Billing Bells & Whistles
Software companies have improved their products and developed new ones to meet the needs of growing fitness facilities, and one of the major areas of growth is in non-dues revenue, or profit centers. It’s become increasingly difficult for a club to make money with dues revenue alone. “Profit centers offer club owners an opportunity to collect additional revenue from existing members, which is much more cost-effective than securing new members,” says Ron Poliseno, health and fitness director of client development for CheckFree, Dublin, Ohio. “This is why many clubs across the country are quickly developing or expanding their personal training operations.”
“If you look back at the past 40 years, the price of a health club membership has not changed or increased much at all,” explains Dudley Extrom, vice president of eFit Financial, Denver, Colo. “The average monthly dues for health clubs today is about $38 per month, which is only about $3 or $4 more per month compared to the early 1970s. Health club membership dues have not kept pace with inflation — however, the cost and expense to run and maintain a club has continued to rise. Profit centers play an important part by providing additional sources of revenue beyond just membership dues. Many clubs could not survive in today’s market without these profit centers.”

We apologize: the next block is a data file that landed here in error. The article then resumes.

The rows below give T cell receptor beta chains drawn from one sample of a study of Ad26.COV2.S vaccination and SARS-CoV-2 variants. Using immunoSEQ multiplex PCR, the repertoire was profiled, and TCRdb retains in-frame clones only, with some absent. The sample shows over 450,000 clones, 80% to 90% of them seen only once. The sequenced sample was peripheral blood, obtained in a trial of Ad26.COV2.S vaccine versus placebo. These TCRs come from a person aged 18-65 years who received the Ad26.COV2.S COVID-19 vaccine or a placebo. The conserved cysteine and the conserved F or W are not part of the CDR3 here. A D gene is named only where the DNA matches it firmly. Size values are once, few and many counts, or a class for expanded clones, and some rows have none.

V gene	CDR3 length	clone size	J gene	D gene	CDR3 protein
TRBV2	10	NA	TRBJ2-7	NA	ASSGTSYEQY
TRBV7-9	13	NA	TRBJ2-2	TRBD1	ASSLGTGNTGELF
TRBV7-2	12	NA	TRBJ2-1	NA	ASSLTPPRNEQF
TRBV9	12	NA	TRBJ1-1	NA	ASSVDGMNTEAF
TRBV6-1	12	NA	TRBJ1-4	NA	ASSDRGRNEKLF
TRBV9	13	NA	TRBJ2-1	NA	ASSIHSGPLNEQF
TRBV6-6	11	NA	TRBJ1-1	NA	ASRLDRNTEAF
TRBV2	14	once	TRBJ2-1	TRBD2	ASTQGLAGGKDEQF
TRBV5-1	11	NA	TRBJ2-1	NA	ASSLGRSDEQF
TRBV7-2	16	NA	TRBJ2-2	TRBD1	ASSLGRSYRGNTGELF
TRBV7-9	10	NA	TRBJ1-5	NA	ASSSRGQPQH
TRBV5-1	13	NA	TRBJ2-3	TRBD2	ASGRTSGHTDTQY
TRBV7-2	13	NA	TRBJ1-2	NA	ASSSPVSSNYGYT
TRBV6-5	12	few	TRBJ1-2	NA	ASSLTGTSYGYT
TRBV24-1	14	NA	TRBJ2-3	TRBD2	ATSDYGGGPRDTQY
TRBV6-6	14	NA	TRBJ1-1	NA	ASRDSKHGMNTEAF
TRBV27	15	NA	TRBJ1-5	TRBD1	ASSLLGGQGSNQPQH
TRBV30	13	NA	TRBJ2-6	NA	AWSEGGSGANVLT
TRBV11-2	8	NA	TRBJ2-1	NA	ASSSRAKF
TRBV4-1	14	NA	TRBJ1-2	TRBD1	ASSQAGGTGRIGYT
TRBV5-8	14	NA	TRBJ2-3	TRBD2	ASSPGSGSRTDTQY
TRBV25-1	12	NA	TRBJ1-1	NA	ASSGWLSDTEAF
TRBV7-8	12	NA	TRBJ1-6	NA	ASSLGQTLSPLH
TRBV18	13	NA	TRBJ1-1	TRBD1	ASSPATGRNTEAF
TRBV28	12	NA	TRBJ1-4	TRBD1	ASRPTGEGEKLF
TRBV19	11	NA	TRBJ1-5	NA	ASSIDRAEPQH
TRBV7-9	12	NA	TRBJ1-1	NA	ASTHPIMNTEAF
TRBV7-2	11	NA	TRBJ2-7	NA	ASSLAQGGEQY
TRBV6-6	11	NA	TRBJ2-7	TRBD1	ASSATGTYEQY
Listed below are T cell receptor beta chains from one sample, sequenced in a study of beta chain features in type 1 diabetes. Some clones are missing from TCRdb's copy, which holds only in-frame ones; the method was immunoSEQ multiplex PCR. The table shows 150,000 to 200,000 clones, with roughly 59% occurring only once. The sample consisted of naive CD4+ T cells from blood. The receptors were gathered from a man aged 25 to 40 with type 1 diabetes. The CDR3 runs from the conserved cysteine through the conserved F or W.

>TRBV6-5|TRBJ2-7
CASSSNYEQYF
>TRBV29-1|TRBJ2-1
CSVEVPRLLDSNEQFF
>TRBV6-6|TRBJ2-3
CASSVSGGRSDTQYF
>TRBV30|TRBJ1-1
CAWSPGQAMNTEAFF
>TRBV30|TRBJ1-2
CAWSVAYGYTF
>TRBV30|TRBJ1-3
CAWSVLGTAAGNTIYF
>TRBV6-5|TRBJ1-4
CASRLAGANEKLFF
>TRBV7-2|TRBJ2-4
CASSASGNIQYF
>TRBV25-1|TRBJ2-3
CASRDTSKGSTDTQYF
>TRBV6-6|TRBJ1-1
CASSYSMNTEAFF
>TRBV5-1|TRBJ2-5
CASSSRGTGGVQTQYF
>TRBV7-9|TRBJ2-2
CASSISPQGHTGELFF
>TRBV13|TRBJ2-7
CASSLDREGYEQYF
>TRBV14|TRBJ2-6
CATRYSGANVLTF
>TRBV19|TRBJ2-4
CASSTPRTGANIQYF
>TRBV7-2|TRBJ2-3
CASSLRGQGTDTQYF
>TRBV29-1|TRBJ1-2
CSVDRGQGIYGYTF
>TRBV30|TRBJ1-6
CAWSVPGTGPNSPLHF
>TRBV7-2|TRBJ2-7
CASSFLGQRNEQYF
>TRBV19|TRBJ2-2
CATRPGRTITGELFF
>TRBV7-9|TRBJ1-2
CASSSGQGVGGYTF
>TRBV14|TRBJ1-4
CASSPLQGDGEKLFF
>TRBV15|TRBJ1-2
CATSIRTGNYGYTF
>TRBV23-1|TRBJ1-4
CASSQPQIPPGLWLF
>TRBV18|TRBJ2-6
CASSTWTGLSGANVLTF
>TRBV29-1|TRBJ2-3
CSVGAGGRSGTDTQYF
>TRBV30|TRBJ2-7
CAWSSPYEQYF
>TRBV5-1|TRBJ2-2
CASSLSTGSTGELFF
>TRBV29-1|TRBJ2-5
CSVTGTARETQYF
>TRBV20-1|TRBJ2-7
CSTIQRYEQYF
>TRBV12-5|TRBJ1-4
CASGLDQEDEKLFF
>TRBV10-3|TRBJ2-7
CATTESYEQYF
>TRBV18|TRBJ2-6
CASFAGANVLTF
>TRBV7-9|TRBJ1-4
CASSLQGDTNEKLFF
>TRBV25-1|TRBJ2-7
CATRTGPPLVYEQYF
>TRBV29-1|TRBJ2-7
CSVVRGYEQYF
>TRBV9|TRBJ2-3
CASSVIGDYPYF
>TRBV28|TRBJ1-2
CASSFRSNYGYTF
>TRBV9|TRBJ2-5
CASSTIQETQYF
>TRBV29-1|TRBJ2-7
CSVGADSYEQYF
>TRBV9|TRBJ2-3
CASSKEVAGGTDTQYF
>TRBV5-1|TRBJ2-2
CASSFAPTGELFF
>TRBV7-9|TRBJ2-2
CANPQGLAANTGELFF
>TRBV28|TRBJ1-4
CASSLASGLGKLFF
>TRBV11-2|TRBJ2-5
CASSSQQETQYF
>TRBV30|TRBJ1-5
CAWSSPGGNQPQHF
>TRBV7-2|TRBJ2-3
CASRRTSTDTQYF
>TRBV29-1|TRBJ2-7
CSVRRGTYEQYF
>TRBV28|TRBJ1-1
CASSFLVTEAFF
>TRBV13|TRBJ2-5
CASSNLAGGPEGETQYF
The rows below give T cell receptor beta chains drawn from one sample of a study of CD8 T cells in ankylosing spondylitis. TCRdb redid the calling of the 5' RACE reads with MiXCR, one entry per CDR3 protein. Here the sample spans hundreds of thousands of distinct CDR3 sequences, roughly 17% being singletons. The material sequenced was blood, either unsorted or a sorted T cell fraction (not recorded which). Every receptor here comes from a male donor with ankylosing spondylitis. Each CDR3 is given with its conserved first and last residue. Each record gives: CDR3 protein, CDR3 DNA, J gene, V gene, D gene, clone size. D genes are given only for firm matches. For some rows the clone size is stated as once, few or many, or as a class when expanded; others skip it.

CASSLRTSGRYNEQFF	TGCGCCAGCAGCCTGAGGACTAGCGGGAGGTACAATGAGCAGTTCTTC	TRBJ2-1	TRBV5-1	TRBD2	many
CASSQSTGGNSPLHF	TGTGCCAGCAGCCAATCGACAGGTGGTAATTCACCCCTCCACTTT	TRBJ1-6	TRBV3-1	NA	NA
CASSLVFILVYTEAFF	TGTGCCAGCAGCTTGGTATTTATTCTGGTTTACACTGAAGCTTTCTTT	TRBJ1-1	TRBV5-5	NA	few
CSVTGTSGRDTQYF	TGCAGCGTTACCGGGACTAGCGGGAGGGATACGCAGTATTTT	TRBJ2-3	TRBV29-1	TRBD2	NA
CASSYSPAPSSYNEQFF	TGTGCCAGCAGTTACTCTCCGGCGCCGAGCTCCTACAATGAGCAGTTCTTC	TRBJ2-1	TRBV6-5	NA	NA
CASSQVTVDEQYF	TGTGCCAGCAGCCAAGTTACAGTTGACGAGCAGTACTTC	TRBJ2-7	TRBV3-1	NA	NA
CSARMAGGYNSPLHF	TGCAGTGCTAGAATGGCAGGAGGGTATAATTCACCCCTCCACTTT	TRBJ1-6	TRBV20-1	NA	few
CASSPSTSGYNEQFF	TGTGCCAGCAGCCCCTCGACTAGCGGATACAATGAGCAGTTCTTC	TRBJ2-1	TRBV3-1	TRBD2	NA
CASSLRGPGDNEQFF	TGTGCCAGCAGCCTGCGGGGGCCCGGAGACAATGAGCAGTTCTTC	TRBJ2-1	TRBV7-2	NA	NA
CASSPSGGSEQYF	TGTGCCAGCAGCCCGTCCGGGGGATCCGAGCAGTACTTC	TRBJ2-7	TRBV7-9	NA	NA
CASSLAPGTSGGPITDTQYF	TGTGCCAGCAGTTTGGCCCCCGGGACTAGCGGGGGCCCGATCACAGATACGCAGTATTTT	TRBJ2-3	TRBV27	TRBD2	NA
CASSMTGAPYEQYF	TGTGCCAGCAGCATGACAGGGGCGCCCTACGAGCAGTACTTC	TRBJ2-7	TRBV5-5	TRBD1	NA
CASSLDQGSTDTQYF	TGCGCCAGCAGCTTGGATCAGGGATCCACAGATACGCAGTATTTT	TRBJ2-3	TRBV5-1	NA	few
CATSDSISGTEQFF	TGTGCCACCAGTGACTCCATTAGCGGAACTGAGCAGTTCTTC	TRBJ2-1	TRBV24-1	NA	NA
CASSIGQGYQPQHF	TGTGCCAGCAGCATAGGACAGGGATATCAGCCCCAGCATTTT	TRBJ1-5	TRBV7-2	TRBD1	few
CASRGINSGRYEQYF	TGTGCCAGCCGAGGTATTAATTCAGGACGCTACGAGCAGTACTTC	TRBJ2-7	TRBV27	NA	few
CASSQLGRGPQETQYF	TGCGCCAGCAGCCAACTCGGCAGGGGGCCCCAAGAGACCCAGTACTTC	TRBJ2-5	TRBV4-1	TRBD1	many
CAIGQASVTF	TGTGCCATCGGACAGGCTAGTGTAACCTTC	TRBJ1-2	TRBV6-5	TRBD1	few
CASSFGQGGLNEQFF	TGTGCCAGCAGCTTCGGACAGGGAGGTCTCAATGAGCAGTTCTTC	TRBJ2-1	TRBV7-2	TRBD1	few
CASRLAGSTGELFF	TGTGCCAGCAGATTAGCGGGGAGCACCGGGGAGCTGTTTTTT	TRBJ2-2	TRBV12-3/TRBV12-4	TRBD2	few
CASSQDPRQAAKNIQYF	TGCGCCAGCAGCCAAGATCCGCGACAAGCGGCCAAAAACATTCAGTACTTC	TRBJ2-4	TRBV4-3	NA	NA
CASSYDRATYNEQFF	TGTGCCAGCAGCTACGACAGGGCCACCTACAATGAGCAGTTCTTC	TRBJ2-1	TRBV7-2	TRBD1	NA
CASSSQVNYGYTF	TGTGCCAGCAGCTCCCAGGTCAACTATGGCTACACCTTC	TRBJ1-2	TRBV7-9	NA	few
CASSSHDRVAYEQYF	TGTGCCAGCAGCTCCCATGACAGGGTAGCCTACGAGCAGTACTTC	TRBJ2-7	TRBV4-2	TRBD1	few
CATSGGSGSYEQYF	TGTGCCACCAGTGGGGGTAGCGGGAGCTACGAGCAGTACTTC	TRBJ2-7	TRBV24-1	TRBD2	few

Tracking profitsFitness facilities are adding profit centers left and right, but the key to keeping them successful is in the tracking data. “Monitoring profit centers is essential to determine if they are viable for the club long term,” says Poliseno. “Maybe the group exercise class the club started last fall is not profitable, but if the software is not tracking that data, it is difficult to make a decision to eliminate the class.”
Many clubs already own software that has the capability to track their profit centers, but they don’t all use it. “Most of the companies offer technology and systems that will do far more than what most club operators know or take the time to learn or find out,” says Paul Schaller, president of ABC Financial, Little Rock, Ark. “Plus, with staff turnover and the reins changing so regularly within the business on a day-to-day basis, they just forget or they don’t take the time to learn.”
Missed opportunitiesFailing to take advantage of the bells and whistles in today’s billing software equals a missed opportunity for club owners. “Reporting capabilities give them the detailed data necessary to make good business decisions,” says Schaller. “I think many times club operators make decisions based on feel or the input of an employee or member, and they don’t take the time to go back and research to see if the data supports what the feel or the opinion is.”